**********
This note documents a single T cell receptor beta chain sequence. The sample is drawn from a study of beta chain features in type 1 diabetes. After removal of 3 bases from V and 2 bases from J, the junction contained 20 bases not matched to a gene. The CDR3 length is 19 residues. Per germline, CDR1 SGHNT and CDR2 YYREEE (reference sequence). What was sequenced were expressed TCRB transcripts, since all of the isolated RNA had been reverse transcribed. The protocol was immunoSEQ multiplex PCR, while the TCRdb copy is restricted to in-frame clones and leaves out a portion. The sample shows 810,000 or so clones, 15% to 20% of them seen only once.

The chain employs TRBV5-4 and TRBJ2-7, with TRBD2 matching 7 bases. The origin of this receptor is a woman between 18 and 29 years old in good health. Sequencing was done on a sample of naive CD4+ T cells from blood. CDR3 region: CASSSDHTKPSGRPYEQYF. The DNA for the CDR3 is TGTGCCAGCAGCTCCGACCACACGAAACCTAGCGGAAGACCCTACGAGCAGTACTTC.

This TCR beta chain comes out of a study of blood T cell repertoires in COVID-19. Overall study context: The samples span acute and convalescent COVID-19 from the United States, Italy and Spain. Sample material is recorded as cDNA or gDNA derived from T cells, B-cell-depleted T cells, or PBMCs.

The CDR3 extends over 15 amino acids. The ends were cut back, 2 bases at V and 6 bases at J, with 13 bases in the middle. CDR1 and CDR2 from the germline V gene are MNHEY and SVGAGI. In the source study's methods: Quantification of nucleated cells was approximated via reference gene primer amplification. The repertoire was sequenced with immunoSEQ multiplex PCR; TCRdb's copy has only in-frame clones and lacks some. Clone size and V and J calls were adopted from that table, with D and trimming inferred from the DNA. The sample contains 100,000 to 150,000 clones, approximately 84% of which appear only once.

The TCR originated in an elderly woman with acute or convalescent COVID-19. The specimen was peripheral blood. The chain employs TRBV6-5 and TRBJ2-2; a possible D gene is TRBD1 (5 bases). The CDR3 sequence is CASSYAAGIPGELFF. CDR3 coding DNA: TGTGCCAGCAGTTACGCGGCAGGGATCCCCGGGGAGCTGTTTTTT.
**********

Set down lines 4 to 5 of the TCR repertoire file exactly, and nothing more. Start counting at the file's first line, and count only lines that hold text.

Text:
The CDR3 extends over 15 amino acids. The ends were cut back, 2 bases at V and 6 bases at J, with 13 bases in the middle. CDR1 and CDR2 from the germline V gene are MNHEY and SVGAGI. In the source study's methods: Quantification of nucleated cells was approximated via reference gene primer amplification. The repertoire was sequenced with immunoSEQ multiplex PCR; TCRdb's copy has only in-frame clones and lacks some. Clone size and V and J calls were adopted from that table, with D and trimming inferred from the DNA. The sample contains 100,000 to 150,000 clones, approximately 84% of which appear only once.

The TCR originated in an elderly woman with acute or convalescent COVID-19. The specimen was peripheral blood. The chain employs TRBV6-5 and TRBJ2-2; a possible D gene is TRBD1 (5 bases). The CDR3 sequence is CASSYAAGIPGELFF. CDR3 coding DNA: TGTGCCAGCAGTTACGCGGCAGGGATCCCCGGGGAGCTGTTTTTT.